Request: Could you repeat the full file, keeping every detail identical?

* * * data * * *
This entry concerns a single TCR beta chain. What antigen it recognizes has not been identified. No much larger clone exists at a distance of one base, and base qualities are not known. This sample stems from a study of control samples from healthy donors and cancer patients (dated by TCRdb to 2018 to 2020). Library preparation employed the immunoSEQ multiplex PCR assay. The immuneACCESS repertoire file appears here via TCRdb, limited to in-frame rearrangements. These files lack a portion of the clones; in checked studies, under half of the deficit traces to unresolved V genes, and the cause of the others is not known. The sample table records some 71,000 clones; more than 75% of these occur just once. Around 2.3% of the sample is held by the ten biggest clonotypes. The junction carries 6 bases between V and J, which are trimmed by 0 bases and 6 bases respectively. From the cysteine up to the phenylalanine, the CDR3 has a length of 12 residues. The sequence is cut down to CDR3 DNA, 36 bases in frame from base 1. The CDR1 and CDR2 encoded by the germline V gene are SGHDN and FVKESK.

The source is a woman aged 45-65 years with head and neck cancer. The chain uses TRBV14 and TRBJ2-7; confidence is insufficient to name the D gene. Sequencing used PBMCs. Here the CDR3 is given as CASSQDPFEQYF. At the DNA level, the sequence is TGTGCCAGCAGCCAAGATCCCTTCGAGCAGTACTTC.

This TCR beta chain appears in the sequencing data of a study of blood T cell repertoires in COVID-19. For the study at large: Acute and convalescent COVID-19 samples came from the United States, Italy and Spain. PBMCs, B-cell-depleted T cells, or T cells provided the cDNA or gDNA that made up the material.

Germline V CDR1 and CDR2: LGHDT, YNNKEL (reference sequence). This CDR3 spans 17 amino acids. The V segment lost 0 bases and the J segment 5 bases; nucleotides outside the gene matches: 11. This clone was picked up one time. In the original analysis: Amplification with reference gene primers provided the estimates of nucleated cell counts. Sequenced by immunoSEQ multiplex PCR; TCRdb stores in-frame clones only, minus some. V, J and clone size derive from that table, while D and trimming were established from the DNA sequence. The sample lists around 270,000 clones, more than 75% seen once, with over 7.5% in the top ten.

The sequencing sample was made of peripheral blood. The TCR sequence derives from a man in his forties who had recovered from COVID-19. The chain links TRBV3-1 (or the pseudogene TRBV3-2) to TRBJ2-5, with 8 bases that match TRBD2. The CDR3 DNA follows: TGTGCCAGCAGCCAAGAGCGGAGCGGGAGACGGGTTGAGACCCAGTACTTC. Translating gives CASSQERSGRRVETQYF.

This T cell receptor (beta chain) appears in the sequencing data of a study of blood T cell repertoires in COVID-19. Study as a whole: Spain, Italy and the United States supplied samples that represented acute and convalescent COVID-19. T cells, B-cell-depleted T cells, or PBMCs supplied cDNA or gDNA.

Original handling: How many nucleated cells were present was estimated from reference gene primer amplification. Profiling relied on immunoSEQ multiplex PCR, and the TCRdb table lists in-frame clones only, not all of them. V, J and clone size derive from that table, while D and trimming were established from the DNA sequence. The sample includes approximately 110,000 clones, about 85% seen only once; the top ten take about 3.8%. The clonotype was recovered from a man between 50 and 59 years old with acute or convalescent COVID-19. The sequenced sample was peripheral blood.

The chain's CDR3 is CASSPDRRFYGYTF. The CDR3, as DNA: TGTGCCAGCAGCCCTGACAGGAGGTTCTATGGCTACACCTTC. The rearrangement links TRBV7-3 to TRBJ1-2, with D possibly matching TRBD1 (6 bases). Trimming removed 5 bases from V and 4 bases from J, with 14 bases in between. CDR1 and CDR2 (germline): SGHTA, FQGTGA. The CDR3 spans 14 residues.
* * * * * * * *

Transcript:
This entry concerns a single TCR beta chain. What antigen it recognizes has not been identified. No much larger clone exists at a distance of one base, and base qualities are not known. This sample stems from a study of control samples from healthy donors and cancer patients (dated by TCRdb to 2018 to 2020). Library preparation employed the immunoSEQ multiplex PCR assay. The immuneACCESS repertoire file appears here via TCRdb, limited to in-frame rearrangements. These files lack a portion of the clones; in checked studies, under half of the deficit traces to unresolved V genes, and the cause of the others is not known. The sample table records some 71,000 clones; more than 75% of these occur just once. Around 2.3% of the sample is held by the ten biggest clonotypes. The junction carries 6 bases between V and J, which are trimmed by 0 bases and 6 bases respectively. From the cysteine up to the phenylalanine, the CDR3 has a length of 12 residues. The sequence is cut down to CDR3 DNA, 36 bases in frame from base 1. The CDR1 and CDR2 encoded by the germline V gene are SGHDN and FVKESK.

The source is a woman aged 45-65 years with head and neck cancer. The chain uses TRBV14 and TRBJ2-7; confidence is insufficient to name the D gene. Sequencing used PBMCs. Here the CDR3 is given as CASSQDPFEQYF. At the DNA level, the sequence is TGTGCCAGCAGCCAAGATCCCTTCGAGCAGTACTTC.

This TCR beta chain appears in the sequencing data of a study of blood T cell repertoires in COVID-19. For the study at large: Acute and convalescent COVID-19 samples came from the United States, Italy and Spain. PBMCs, B-cell-depleted T cells, or T cells provided the cDNA or gDNA that made up the material.

Germline V CDR1 and CDR2: LGHDT, YNNKEL (reference sequence). This CDR3 spans 17 amino acids. The V segment lost 0 bases and the J segment 5 bases; nucleotides outside the gene matches: 11. This clone was picked up one time. In the original analysis: Amplification with reference gene primers provided the estimates of nucleated cell counts. Sequenced by immunoSEQ multiplex PCR; TCRdb stores in-frame clones only, minus some. V, J and clone size derive from that table, while D and trimming were established from the DNA sequence. The sample lists around 270,000 clones, more than 75% seen once, with over 7.5% in the top ten.

The sequencing sample was made of peripheral blood. The TCR sequence derives from a man in his forties who had recovered from COVID-19. The chain links TRBV3-1 (or the pseudogene TRBV3-2) to TRBJ2-5, with 8 bases that match TRBD2. The CDR3 DNA follows: TGTGCCAGCAGCCAAGAGCGGAGCGGGAGACGGGTTGAGACCCAGTACTTC. Translating gives CASSQERSGRRVETQYF.

This T cell receptor (beta chain) appears in the sequencing data of a study of blood T cell repertoires in COVID-19. Study as a whole: Spain, Italy and the United States supplied samples that represented acute and convalescent COVID-19. T cells, B-cell-depleted T cells, or PBMCs supplied cDNA or gDNA.

Original handling: How many nucleated cells were present was estimated from reference gene primer amplification. Profiling relied on immunoSEQ multiplex PCR, and the TCRdb table lists in-frame clones only, not all of them. V, J and clone size derive from that table, while D and trimming were established from the DNA sequence. The sample includes approximately 110,000 clones, about 85% seen only once; the top ten take about 3.8%. The clonotype was recovered from a man between 50 and 59 years old with acute or convalescent COVID-19. The sequenced sample was peripheral blood.

The chain's CDR3 is CASSPDRRFYGYTF. The CDR3, as DNA: TGTGCCAGCAGCCCTGACAGGAGGTTCTATGGCTACACCTTC. The rearrangement links TRBV7-3 to TRBJ1-2, with D possibly matching TRBD1 (6 bases). Trimming removed 5 bases from V and 4 bases from J, with 14 bases in between. CDR1 and CDR2 (germline): SGHTA, FQGTGA. The CDR3 spans 14 residues.